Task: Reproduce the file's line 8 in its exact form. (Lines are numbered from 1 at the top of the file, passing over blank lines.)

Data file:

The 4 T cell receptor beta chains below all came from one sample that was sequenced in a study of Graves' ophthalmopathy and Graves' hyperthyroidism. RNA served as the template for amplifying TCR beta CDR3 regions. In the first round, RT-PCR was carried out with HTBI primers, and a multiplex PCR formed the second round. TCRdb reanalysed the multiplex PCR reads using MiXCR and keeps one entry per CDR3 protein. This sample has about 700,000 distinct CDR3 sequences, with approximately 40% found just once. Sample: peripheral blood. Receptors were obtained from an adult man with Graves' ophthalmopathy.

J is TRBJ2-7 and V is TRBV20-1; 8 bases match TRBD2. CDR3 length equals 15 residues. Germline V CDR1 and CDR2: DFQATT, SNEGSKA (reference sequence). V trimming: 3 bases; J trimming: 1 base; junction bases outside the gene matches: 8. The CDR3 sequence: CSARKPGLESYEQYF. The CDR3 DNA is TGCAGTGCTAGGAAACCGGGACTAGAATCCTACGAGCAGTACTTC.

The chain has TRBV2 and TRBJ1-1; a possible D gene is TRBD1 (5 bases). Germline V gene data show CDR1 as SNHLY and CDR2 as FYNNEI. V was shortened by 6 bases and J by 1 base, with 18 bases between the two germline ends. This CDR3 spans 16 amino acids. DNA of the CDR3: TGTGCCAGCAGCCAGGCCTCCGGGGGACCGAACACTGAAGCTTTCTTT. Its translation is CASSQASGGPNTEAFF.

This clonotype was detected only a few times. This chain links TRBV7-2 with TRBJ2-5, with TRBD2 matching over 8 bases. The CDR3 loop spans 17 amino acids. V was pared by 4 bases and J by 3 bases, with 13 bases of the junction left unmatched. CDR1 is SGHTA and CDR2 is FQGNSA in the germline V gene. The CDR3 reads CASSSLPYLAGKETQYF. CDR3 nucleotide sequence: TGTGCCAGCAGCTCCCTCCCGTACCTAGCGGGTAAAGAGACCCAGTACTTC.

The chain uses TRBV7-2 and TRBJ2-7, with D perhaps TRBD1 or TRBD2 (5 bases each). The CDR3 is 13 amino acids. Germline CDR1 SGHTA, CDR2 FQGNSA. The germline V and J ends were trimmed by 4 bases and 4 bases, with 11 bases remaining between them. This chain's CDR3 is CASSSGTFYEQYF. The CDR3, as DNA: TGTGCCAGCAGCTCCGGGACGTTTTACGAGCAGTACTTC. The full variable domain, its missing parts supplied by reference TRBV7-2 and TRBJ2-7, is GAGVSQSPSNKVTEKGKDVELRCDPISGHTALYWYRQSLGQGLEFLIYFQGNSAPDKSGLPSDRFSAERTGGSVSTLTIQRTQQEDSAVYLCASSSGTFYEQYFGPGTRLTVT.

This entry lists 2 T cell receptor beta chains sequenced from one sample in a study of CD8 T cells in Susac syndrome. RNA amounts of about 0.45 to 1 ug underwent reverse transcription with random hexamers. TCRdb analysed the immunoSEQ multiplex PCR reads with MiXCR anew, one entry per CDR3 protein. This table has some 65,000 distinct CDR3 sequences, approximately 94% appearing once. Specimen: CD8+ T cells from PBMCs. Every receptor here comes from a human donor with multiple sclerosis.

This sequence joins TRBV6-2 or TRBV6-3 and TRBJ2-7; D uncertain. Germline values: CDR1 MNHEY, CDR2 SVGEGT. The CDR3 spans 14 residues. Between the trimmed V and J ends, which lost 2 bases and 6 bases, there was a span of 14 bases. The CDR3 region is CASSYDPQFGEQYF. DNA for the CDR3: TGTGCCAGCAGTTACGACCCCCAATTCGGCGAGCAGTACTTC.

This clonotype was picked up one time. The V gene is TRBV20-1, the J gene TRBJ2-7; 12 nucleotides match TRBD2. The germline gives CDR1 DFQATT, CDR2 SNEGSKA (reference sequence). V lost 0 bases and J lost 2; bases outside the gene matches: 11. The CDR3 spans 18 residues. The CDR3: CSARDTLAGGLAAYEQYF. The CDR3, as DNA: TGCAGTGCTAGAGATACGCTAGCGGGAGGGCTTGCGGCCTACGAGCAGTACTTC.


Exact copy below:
This clonotype was picked up one time. The V gene is TRBV20-1, the J gene TRBJ2-7; 12 nucleotides match TRBD2. The germline gives CDR1 DFQATT, CDR2 SNEGSKA (reference sequence). V lost 0 bases and J lost 2; bases outside the gene matches: 11. The CDR3 spans 18 residues. The CDR3: CSARDTLAGGLAAYEQYF. The CDR3, as DNA: TGCAGTGCTAGAGATACGCTAGCGGGAGGGCTTGCGGCCTACGAGCAGTACTTC.